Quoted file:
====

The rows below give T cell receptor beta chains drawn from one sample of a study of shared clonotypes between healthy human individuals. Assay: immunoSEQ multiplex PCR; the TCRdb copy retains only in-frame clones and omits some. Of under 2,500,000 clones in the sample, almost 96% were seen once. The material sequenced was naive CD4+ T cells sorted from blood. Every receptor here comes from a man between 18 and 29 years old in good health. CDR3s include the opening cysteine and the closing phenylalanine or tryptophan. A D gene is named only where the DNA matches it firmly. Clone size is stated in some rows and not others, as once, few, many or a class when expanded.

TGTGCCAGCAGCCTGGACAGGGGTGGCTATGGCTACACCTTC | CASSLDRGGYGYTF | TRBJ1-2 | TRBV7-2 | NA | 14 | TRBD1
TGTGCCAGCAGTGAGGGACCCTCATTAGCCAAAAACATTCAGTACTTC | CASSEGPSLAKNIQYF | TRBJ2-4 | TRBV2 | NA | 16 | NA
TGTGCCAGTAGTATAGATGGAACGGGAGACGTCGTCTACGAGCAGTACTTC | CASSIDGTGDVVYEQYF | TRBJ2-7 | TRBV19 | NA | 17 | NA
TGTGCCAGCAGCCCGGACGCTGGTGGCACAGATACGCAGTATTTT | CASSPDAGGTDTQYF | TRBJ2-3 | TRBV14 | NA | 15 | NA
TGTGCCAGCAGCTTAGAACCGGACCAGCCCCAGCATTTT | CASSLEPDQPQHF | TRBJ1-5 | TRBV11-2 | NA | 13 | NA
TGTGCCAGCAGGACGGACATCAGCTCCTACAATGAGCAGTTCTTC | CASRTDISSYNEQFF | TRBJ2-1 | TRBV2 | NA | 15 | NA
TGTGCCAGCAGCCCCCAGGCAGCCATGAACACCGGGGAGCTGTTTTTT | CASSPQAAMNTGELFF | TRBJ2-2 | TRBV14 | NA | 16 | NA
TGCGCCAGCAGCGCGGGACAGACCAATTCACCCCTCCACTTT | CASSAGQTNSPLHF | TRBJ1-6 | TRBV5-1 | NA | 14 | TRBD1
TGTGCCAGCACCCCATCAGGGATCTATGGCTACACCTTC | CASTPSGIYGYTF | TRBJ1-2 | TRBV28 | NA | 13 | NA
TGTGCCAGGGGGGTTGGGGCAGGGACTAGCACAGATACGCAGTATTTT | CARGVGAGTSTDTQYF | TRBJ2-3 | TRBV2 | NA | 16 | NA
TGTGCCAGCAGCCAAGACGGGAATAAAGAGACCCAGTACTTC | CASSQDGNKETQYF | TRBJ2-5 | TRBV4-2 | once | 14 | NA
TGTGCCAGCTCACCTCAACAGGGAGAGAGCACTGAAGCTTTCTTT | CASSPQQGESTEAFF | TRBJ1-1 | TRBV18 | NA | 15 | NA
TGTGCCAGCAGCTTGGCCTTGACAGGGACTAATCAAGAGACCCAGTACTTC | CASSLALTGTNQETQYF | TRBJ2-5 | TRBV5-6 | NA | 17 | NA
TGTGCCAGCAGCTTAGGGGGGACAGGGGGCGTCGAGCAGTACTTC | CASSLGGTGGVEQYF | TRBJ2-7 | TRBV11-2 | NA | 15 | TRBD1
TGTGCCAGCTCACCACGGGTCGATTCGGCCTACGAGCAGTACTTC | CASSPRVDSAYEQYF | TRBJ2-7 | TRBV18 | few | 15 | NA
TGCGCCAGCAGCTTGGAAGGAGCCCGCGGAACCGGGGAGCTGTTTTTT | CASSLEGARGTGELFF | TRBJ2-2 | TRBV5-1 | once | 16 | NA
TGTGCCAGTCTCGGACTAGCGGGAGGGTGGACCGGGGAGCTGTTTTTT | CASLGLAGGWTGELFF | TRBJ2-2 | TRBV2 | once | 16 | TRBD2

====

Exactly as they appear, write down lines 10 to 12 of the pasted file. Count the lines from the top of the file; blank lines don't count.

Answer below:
TGTGCCAGCACCCCATCAGGGATCTATGGCTACACCTTC | CASTPSGIYGYTF | TRBJ1-2 | TRBV28 | NA | 13 | NA
TGTGCCAGGGGGGTTGGGGCAGGGACTAGCACAGATACGCAGTATTTT | CARGVGAGTSTDTQYF | TRBJ2-3 | TRBV2 | NA | 16 | NA
TGTGCCAGCAGCCAAGACGGGAATAAAGAGACCCAGTACTTC | CASSQDGNKETQYF | TRBJ2-5 | TRBV4-2 | once | 14 | NA